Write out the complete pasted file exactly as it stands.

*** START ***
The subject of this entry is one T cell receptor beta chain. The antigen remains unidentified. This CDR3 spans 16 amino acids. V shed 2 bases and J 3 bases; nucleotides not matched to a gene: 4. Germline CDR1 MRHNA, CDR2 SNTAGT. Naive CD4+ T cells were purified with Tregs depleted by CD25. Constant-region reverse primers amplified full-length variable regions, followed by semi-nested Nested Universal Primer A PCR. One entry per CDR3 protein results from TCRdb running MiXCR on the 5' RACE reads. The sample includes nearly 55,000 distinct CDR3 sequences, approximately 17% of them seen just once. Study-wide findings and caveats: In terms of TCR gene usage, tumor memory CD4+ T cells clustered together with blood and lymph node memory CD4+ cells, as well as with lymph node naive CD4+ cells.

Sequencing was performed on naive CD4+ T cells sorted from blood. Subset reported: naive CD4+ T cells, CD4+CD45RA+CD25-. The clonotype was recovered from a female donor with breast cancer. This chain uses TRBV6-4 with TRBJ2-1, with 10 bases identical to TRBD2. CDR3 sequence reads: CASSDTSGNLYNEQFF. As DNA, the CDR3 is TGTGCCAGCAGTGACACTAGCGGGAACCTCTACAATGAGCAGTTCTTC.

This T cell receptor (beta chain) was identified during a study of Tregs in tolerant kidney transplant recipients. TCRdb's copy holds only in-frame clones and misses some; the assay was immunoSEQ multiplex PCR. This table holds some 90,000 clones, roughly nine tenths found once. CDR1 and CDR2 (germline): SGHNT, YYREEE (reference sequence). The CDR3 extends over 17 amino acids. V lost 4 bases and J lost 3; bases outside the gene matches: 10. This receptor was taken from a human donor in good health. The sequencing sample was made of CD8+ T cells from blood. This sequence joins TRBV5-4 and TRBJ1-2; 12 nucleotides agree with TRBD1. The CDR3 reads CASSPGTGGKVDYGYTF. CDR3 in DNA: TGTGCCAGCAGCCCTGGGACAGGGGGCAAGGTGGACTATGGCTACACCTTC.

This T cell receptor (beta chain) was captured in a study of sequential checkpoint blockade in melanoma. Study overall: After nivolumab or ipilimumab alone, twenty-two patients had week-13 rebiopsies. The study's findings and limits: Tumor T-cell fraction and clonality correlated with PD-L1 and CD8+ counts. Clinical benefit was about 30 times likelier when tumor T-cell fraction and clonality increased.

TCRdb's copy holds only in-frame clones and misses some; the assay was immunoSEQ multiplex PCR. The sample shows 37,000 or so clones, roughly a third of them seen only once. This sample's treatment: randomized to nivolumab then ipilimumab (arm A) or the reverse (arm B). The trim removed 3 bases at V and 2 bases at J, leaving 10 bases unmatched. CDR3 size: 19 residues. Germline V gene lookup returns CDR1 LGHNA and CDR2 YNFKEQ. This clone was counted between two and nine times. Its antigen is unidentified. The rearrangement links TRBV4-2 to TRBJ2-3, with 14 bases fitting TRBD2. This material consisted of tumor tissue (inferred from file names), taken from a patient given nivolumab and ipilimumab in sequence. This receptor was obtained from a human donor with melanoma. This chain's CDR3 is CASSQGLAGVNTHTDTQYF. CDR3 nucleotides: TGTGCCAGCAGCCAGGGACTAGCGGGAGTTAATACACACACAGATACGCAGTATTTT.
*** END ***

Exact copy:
The subject of this entry is one T cell receptor beta chain. The antigen remains unidentified. This CDR3 spans 16 amino acids. V shed 2 bases and J 3 bases; nucleotides not matched to a gene: 4. Germline CDR1 MRHNA, CDR2 SNTAGT. Naive CD4+ T cells were purified with Tregs depleted by CD25. Constant-region reverse primers amplified full-length variable regions, followed by semi-nested Nested Universal Primer A PCR. One entry per CDR3 protein results from TCRdb running MiXCR on the 5' RACE reads. The sample includes nearly 55,000 distinct CDR3 sequences, approximately 17% of them seen just once. Study-wide findings and caveats: In terms of TCR gene usage, tumor memory CD4+ T cells clustered together with blood and lymph node memory CD4+ cells, as well as with lymph node naive CD4+ cells.

Sequencing was performed on naive CD4+ T cells sorted from blood. Subset reported: naive CD4+ T cells, CD4+CD45RA+CD25-. The clonotype was recovered from a female donor with breast cancer. This chain uses TRBV6-4 with TRBJ2-1, with 10 bases identical to TRBD2. CDR3 sequence reads: CASSDTSGNLYNEQFF. As DNA, the CDR3 is TGTGCCAGCAGTGACACTAGCGGGAACCTCTACAATGAGCAGTTCTTC.

This T cell receptor (beta chain) was identified during a study of Tregs in tolerant kidney transplant recipients. TCRdb's copy holds only in-frame clones and misses some; the assay was immunoSEQ multiplex PCR. This table holds some 90,000 clones, roughly nine tenths found once. CDR1 and CDR2 (germline): SGHNT, YYREEE (reference sequence). The CDR3 extends over 17 amino acids. V lost 4 bases and J lost 3; bases outside the gene matches: 10. This receptor was taken from a human donor in good health. The sequencing sample was made of CD8+ T cells from blood. This sequence joins TRBV5-4 and TRBJ1-2; 12 nucleotides agree with TRBD1. The CDR3 reads CASSPGTGGKVDYGYTF. CDR3 in DNA: TGTGCCAGCAGCCCTGGGACAGGGGGCAAGGTGGACTATGGCTACACCTTC.

This T cell receptor (beta chain) was captured in a study of sequential checkpoint blockade in melanoma. Study overall: After nivolumab or ipilimumab alone, twenty-two patients had week-13 rebiopsies. The study's findings and limits: Tumor T-cell fraction and clonality correlated with PD-L1 and CD8+ counts. Clinical benefit was about 30 times likelier when tumor T-cell fraction and clonality increased.

TCRdb's copy holds only in-frame clones and misses some; the assay was immunoSEQ multiplex PCR. The sample shows 37,000 or so clones, roughly a third of them seen only once. This sample's treatment: randomized to nivolumab then ipilimumab (arm A) or the reverse (arm B). The trim removed 3 bases at V and 2 bases at J, leaving 10 bases unmatched. CDR3 size: 19 residues. Germline V gene lookup returns CDR1 LGHNA and CDR2 YNFKEQ. This clone was counted between two and nine times. Its antigen is unidentified. The rearrangement links TRBV4-2 to TRBJ2-3, with 14 bases fitting TRBD2. This material consisted of tumor tissue (inferred from file names), taken from a patient given nivolumab and ipilimumab in sequence. This receptor was obtained from a human donor with melanoma. This chain's CDR3 is CASSQGLAGVNTHTDTQYF. CDR3 nucleotides: TGTGCCAGCAGCCAGGGACTAGCGGGAGTTAATACACACACAGATACGCAGTATTTT.